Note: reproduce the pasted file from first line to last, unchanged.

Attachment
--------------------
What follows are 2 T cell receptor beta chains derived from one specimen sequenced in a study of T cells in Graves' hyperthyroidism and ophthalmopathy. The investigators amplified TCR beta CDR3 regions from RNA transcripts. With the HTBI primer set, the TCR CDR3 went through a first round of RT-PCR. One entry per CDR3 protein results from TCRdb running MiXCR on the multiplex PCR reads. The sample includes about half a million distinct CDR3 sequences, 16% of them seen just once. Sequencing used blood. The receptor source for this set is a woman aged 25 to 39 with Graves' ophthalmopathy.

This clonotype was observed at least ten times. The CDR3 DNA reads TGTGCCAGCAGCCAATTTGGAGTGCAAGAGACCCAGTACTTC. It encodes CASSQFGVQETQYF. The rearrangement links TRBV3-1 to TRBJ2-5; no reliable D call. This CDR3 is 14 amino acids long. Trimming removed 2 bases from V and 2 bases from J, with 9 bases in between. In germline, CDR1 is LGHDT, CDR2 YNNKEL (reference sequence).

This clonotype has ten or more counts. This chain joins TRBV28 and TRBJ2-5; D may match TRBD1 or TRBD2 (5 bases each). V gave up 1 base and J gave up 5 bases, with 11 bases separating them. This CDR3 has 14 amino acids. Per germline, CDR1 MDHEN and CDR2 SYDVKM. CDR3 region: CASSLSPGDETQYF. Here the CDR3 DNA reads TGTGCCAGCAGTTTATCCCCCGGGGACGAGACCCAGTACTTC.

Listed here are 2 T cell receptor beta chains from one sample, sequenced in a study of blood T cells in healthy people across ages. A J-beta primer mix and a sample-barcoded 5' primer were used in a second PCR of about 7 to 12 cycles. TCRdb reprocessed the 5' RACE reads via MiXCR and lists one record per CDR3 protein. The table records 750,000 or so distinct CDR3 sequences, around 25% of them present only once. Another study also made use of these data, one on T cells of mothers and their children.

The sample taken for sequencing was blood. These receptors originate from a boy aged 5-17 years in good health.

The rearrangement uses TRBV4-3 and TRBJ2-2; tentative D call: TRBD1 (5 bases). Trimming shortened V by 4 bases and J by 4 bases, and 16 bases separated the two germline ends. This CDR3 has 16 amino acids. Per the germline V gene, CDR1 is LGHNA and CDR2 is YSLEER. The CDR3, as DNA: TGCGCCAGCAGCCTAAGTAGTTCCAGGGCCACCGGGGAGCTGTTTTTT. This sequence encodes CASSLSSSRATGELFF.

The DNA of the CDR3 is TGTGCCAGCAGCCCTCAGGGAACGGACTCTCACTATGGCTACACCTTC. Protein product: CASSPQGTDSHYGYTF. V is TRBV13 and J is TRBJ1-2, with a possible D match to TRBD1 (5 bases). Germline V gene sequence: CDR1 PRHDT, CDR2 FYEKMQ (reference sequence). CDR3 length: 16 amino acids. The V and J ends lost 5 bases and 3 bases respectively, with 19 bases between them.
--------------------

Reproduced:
What follows are 2 T cell receptor beta chains derived from one specimen sequenced in a study of T cells in Graves' hyperthyroidism and ophthalmopathy. The investigators amplified TCR beta CDR3 regions from RNA transcripts. With the HTBI primer set, the TCR CDR3 went through a first round of RT-PCR. One entry per CDR3 protein results from TCRdb running MiXCR on the multiplex PCR reads. The sample includes about half a million distinct CDR3 sequences, 16% of them seen just once. Sequencing used blood. The receptor source for this set is a woman aged 25 to 39 with Graves' ophthalmopathy.

This clonotype was observed at least ten times. The CDR3 DNA reads TGTGCCAGCAGCCAATTTGGAGTGCAAGAGACCCAGTACTTC. It encodes CASSQFGVQETQYF. The rearrangement links TRBV3-1 to TRBJ2-5; no reliable D call. This CDR3 is 14 amino acids long. Trimming removed 2 bases from V and 2 bases from J, with 9 bases in between. In germline, CDR1 is LGHDT, CDR2 YNNKEL (reference sequence).

This clonotype has ten or more counts. This chain joins TRBV28 and TRBJ2-5; D may match TRBD1 or TRBD2 (5 bases each). V gave up 1 base and J gave up 5 bases, with 11 bases separating them. This CDR3 has 14 amino acids. Per germline, CDR1 MDHEN and CDR2 SYDVKM. CDR3 region: CASSLSPGDETQYF. Here the CDR3 DNA reads TGTGCCAGCAGTTTATCCCCCGGGGACGAGACCCAGTACTTC.

Listed here are 2 T cell receptor beta chains from one sample, sequenced in a study of blood T cells in healthy people across ages. A J-beta primer mix and a sample-barcoded 5' primer were used in a second PCR of about 7 to 12 cycles. TCRdb reprocessed the 5' RACE reads via MiXCR and lists one record per CDR3 protein. The table records 750,000 or so distinct CDR3 sequences, around 25% of them present only once. Another study also made use of these data, one on T cells of mothers and their children.

The sample taken for sequencing was blood. These receptors originate from a boy aged 5-17 years in good health.

The rearrangement uses TRBV4-3 and TRBJ2-2; tentative D call: TRBD1 (5 bases). Trimming shortened V by 4 bases and J by 4 bases, and 16 bases separated the two germline ends. This CDR3 has 16 amino acids. Per the germline V gene, CDR1 is LGHNA and CDR2 is YSLEER. The CDR3, as DNA: TGCGCCAGCAGCCTAAGTAGTTCCAGGGCCACCGGGGAGCTGTTTTTT. This sequence encodes CASSLSSSRATGELFF.

The DNA of the CDR3 is TGTGCCAGCAGCCCTCAGGGAACGGACTCTCACTATGGCTACACCTTC. Protein product: CASSPQGTDSHYGYTF. V is TRBV13 and J is TRBJ1-2, with a possible D match to TRBD1 (5 bases). Germline V gene sequence: CDR1 PRHDT, CDR2 FYEKMQ (reference sequence). CDR3 length: 16 amino acids. The V and J ends lost 5 bases and 3 bases respectively, with 19 bases between them.